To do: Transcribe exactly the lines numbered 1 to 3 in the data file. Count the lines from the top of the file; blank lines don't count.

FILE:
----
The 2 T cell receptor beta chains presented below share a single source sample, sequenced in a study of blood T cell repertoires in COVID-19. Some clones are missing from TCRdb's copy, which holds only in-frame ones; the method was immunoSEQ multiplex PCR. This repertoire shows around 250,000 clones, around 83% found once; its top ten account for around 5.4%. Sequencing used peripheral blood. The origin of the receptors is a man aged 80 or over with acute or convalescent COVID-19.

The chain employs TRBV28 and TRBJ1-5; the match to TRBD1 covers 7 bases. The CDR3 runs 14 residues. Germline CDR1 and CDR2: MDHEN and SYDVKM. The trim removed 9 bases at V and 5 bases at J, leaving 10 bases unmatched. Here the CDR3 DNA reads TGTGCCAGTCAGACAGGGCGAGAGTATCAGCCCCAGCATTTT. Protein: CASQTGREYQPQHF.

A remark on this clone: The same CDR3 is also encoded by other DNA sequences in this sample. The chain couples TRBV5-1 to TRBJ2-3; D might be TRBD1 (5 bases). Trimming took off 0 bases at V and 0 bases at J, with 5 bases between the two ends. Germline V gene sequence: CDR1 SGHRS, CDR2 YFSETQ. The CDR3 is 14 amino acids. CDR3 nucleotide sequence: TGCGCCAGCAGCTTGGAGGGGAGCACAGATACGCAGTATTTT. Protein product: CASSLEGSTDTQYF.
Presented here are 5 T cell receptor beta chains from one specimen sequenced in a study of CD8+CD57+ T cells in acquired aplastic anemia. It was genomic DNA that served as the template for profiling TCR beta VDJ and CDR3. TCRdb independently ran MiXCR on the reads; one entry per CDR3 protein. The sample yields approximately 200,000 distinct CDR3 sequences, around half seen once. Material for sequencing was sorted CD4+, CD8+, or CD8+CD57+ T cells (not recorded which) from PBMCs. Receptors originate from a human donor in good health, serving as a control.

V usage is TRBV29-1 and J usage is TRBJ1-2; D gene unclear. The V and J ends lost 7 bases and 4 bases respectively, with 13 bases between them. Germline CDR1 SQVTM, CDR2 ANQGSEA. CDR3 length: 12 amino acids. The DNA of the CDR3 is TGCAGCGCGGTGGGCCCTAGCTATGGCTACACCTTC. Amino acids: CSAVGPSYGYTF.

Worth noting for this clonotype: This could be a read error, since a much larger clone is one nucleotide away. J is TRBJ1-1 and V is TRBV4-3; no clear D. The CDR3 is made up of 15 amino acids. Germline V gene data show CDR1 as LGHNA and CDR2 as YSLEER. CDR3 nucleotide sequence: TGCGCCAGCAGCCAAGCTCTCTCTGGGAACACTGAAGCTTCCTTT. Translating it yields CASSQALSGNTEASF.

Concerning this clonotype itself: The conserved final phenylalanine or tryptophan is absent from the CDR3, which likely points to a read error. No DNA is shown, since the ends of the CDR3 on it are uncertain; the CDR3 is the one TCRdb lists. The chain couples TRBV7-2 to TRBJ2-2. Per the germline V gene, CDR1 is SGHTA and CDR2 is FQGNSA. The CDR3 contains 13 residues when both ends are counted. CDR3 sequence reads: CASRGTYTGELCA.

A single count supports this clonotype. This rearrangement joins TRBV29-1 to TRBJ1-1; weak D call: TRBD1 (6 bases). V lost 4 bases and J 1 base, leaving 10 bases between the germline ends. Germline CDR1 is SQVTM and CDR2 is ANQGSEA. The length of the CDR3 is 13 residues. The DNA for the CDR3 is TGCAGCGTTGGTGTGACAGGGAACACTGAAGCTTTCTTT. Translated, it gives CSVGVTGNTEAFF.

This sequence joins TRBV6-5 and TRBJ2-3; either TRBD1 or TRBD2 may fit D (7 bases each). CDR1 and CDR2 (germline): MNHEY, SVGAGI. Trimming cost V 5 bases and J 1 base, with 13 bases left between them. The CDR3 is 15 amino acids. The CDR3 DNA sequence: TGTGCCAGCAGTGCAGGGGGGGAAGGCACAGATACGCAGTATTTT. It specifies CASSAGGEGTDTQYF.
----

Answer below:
The 2 T cell receptor beta chains presented below share a single source sample, sequenced in a study of blood T cell repertoires in COVID-19. Some clones are missing from TCRdb's copy, which holds only in-frame ones; the method was immunoSEQ multiplex PCR. This repertoire shows around 250,000 clones, around 83% found once; its top ten account for around 5.4%. Sequencing used peripheral blood. The origin of the receptors is a man aged 80 or over with acute or convalescent COVID-19.

The chain employs TRBV28 and TRBJ1-5; the match to TRBD1 covers 7 bases. The CDR3 runs 14 residues. Germline CDR1 and CDR2: MDHEN and SYDVKM. The trim removed 9 bases at V and 5 bases at J, leaving 10 bases unmatched. Here the CDR3 DNA reads TGTGCCAGTCAGACAGGGCGAGAGTATCAGCCCCAGCATTTT. Protein: CASQTGREYQPQHF.

A remark on this clone: The same CDR3 is also encoded by other DNA sequences in this sample. The chain couples TRBV5-1 to TRBJ2-3; D might be TRBD1 (5 bases). Trimming took off 0 bases at V and 0 bases at J, with 5 bases between the two ends. Germline V gene sequence: CDR1 SGHRS, CDR2 YFSETQ. The CDR3 is 14 amino acids. CDR3 nucleotide sequence: TGCGCCAGCAGCTTGGAGGGGAGCACAGATACGCAGTATTTT. Protein product: CASSLEGSTDTQYF.